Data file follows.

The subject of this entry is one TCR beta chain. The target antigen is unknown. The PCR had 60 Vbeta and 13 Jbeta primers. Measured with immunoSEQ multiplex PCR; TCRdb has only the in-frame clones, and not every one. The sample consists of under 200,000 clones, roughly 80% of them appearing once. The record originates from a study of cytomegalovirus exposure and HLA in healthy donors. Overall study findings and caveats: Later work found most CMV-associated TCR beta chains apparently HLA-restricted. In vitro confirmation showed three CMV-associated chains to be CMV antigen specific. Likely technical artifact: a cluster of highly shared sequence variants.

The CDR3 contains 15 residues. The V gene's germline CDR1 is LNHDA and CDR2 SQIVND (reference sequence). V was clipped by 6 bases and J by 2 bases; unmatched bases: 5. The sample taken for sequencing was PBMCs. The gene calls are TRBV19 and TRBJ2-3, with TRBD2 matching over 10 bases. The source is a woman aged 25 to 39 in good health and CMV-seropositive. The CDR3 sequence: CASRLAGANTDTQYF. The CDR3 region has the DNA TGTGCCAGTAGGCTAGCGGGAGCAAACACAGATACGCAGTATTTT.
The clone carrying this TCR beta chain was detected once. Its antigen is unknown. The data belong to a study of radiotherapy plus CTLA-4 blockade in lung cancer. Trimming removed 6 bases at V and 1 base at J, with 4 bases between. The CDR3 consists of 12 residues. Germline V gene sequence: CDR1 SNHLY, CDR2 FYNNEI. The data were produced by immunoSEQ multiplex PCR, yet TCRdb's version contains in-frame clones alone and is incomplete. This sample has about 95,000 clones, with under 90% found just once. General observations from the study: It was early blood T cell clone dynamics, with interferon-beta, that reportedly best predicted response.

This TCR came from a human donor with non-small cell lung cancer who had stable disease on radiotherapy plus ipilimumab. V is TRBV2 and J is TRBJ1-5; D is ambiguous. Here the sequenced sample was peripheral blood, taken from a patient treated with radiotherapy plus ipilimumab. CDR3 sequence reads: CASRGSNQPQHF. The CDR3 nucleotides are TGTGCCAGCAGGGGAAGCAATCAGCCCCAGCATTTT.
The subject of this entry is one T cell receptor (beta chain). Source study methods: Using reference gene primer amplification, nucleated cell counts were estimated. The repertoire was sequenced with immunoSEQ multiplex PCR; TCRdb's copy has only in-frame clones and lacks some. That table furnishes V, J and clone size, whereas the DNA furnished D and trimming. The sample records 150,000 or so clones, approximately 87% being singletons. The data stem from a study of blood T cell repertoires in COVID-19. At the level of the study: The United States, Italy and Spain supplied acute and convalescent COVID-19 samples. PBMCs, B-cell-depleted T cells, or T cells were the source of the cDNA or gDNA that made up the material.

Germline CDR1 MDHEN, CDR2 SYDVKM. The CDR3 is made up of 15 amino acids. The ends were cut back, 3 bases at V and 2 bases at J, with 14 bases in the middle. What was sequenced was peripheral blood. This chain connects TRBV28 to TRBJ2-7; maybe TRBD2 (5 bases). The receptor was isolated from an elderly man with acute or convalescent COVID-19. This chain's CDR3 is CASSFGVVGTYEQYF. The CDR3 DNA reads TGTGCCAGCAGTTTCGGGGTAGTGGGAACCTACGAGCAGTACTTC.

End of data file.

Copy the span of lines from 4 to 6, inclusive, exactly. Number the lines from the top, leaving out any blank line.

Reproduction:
This TCR came from a human donor with non-small cell lung cancer who had stable disease on radiotherapy plus ipilimumab. V is TRBV2 and J is TRBJ1-5; D is ambiguous. Here the sequenced sample was peripheral blood, taken from a patient treated with radiotherapy plus ipilimumab. CDR3 sequence reads: CASRGSNQPQHF. The CDR3 nucleotides are TGTGCCAGCAGGGGAAGCAATCAGCCCCAGCATTTT.
The subject of this entry is one T cell receptor (beta chain). Source study methods: Using reference gene primer amplification, nucleated cell counts were estimated. The repertoire was sequenced with immunoSEQ multiplex PCR; TCRdb's copy has only in-frame clones and lacks some. That table furnishes V, J and clone size, whereas the DNA furnished D and trimming. The sample records 150,000 or so clones, approximately 87% being singletons. The data stem from a study of blood T cell repertoires in COVID-19. At the level of the study: The United States, Italy and Spain supplied acute and convalescent COVID-19 samples. PBMCs, B-cell-depleted T cells, or T cells were the source of the cDNA or gDNA that made up the material.

Germline CDR1 MDHEN, CDR2 SYDVKM. The CDR3 is made up of 15 amino acids. The ends were cut back, 3 bases at V and 2 bases at J, with 14 bases in the middle. What was sequenced was peripheral blood. This chain connects TRBV28 to TRBJ2-7; maybe TRBD2 (5 bases). The receptor was isolated from an elderly man with acute or convalescent COVID-19. This chain's CDR3 is CASSFGVVGTYEQYF. The CDR3 DNA reads TGTGCCAGCAGTTTCGGGGTAGTGGGAACCTACGAGCAGTACTTC.